In this post, Rebecca Collins, a third year Mathematics and Statistics student, introduces a guide for staff on using learning analytics, created during an Employ.ed On Campus Internship in the School of Health in Social Science…
If only 5% of the students on a course read their assessment feedback, then should staff bother to write it for every student?
If a lecturer can see that one of their lecture recordings has had far more views than the others on the course, might they want to find out why that is? Was the content too difficult?
Or, if a student is performing below expectations or not engaging with the course, would having this automatically flagged to staff mean they intervene sooner and give the student a better chance of succeeding?
The process of collecting and analysing data about the way students learn and engage with their courses, including data that can answer these questions, is called learning analytics.
Learn and Echo 360 are just two of the main areas that have built-in analytics tools for staff to use, holding a huge amount of data at a course and individual student level.
This summer, I have interned in the School of Health in Social Science to research learning analytics and find out how it can be useful to the School. A large part of this has involved me meeting with members of staff in a variety of roles to understand if learning analytics are currently being used and, if so, what kinds of data have proved to be the most insightful.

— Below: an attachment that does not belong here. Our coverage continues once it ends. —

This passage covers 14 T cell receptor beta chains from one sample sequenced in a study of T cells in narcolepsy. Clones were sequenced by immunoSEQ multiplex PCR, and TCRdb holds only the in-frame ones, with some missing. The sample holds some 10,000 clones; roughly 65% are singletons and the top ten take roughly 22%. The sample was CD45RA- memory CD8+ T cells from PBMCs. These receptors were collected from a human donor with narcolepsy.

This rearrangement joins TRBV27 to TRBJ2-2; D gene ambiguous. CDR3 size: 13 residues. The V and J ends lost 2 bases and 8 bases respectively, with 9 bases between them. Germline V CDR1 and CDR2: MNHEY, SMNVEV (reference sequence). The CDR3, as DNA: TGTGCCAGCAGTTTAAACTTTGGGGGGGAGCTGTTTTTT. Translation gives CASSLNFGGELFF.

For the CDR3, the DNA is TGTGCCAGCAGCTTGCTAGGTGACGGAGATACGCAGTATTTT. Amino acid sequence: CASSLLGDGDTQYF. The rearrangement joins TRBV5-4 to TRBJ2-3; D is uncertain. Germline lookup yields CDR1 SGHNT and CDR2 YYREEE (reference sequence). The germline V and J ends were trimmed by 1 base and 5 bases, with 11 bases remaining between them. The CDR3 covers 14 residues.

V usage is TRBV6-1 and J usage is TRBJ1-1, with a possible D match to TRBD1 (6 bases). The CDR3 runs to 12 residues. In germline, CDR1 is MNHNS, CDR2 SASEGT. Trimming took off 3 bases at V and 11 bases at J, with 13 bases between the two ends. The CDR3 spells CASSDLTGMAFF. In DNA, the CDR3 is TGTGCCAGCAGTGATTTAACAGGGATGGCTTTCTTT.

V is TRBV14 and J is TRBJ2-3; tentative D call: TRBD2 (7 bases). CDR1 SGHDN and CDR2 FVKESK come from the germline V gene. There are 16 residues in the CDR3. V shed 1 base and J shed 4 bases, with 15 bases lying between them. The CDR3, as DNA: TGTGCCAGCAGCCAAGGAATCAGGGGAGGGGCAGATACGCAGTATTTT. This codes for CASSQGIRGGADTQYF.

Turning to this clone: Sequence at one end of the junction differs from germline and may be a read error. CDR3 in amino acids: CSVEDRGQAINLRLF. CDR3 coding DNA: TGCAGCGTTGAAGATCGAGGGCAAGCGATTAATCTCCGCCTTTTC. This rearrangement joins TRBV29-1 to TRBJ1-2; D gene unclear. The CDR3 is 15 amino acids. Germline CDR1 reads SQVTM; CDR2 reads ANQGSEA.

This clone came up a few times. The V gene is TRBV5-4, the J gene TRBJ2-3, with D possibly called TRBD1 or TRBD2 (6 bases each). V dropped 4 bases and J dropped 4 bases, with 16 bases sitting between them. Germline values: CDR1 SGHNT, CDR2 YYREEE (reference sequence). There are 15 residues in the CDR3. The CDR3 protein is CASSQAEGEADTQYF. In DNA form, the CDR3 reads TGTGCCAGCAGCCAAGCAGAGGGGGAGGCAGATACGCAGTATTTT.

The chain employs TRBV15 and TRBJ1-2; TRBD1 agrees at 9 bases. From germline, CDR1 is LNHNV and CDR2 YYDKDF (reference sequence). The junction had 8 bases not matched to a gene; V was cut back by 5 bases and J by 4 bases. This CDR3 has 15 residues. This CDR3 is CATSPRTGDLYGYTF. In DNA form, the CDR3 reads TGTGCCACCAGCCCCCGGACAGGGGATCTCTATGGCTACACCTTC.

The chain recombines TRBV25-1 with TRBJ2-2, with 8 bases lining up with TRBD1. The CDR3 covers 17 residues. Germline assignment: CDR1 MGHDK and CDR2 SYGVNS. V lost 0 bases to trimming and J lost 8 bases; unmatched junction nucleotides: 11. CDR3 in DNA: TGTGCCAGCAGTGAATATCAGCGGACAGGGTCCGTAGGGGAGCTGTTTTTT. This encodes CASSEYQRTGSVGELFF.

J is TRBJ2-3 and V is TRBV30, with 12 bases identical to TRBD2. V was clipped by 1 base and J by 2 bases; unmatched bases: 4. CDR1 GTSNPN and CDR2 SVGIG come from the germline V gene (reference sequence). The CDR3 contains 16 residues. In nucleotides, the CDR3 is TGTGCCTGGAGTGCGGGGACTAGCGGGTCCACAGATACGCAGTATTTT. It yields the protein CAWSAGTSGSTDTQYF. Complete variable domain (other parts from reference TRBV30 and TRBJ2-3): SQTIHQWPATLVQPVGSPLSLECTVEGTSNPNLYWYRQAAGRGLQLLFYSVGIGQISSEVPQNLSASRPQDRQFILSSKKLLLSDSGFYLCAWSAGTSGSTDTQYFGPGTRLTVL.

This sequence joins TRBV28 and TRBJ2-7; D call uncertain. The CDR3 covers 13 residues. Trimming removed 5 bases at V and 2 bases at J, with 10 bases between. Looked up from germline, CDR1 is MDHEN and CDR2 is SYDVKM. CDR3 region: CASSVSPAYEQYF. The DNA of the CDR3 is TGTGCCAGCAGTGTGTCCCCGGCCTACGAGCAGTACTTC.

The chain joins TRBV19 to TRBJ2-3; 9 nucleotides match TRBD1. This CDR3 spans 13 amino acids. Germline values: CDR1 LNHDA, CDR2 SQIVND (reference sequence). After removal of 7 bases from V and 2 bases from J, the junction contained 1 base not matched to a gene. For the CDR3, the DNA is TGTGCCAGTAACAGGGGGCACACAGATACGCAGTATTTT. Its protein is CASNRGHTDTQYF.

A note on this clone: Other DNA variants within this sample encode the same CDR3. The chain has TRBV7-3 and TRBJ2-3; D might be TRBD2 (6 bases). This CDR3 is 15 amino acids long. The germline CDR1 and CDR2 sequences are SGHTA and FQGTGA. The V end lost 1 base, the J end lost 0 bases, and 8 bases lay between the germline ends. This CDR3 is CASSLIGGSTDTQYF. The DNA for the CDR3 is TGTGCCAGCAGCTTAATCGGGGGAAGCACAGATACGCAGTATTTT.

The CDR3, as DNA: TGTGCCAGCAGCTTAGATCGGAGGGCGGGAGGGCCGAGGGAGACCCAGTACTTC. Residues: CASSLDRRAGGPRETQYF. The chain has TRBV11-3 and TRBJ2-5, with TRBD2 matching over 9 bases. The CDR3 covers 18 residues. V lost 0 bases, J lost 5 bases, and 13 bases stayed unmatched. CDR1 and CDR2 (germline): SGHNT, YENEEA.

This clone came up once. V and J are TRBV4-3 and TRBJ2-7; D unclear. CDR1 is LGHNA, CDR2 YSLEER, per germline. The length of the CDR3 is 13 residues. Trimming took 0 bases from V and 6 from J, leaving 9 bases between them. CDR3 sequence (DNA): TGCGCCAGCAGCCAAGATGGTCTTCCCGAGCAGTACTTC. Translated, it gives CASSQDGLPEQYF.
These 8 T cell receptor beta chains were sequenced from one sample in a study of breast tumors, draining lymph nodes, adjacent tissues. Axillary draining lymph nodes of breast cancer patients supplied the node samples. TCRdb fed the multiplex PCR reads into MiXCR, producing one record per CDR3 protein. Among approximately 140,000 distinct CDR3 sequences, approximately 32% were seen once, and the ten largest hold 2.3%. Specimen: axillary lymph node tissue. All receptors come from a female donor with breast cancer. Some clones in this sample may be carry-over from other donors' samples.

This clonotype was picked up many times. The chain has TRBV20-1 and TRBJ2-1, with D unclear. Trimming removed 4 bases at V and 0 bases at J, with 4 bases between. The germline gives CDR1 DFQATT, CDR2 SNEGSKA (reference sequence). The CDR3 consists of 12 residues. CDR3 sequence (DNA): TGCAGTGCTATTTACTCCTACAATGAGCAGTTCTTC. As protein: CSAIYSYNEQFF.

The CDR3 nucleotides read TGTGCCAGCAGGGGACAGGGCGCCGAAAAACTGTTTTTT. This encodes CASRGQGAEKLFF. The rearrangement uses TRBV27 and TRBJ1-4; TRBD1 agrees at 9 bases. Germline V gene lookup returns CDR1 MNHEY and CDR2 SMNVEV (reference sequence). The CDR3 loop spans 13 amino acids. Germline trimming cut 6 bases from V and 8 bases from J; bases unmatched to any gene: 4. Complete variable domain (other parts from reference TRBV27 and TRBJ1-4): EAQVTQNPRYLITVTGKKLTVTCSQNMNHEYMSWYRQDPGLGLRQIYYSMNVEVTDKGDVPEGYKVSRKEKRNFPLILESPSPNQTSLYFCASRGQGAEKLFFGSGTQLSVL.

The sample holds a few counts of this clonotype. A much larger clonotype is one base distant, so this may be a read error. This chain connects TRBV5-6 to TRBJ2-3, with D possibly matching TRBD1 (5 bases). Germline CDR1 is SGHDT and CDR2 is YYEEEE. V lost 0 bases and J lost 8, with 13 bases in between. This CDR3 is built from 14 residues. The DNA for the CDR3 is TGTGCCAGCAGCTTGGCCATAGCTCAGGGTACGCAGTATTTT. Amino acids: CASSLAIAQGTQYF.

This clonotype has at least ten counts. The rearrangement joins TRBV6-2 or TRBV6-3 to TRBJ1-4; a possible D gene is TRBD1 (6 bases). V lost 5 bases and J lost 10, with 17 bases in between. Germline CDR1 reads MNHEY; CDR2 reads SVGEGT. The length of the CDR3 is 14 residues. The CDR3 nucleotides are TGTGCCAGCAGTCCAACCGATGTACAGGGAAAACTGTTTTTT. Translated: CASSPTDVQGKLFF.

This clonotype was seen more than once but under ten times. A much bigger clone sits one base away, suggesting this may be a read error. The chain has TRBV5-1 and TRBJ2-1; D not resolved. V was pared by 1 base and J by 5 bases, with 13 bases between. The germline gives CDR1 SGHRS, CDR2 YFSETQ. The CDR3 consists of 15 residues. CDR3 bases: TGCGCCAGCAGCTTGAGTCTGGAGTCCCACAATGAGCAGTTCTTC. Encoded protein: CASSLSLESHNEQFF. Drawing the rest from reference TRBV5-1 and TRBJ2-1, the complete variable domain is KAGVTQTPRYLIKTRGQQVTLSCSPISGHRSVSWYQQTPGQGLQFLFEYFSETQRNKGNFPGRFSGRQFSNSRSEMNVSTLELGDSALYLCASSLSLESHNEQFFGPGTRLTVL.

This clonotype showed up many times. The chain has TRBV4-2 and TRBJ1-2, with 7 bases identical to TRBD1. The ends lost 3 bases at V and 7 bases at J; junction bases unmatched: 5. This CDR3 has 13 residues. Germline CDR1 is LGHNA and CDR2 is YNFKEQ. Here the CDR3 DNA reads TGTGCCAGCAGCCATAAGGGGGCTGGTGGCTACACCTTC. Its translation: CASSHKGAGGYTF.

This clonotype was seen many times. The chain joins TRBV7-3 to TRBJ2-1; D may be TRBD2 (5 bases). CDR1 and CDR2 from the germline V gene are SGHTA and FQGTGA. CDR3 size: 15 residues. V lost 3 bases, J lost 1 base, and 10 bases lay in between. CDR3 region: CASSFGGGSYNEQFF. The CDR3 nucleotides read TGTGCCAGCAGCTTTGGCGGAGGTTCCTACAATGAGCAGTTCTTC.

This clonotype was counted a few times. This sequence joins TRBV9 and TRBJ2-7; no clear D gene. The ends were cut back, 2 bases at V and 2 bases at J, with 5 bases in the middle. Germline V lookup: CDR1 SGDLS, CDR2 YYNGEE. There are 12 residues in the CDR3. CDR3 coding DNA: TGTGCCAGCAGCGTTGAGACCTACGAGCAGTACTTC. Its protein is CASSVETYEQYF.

To my surprise, I found that very little analytics are being used. Given that learning analytics have the power to better understand the student learning experience and therefore to improve future teaching and support students more effectively, then why aren’t staff using it?
The main reasons staff gave me for this are as follows:
- They have never heard of learning analytics or been shown how to use them.
- They don’t have the capacity to add to their workload.
- They aren’t sure what they would gain from looking at data.
- No one group of staff in the School has been given the responsibility of doing the analytics – so no one does it.
After hearing these reasons, it would suggest that other Schools across the University are likely to be in the same position, so I wrote this blog post to get more people to think about learning analytics around the University and to share the output of my internship to a wider audience.
I used my internship to create a guide for staff on using analytics, providing recommendations the School should consider moving forwards.
Whilst the guide was targeted towards the School of Health in Social Science, the information within it is applicable to all Schools at the University, so I would urge all teaching staff to consider using learning analytics.
As ever more data is collected and analysed within educational settings, the potential for analytics will only increase, so getting to grips with it now will help the University adapt to future data analysis technologies – they are surely on the way.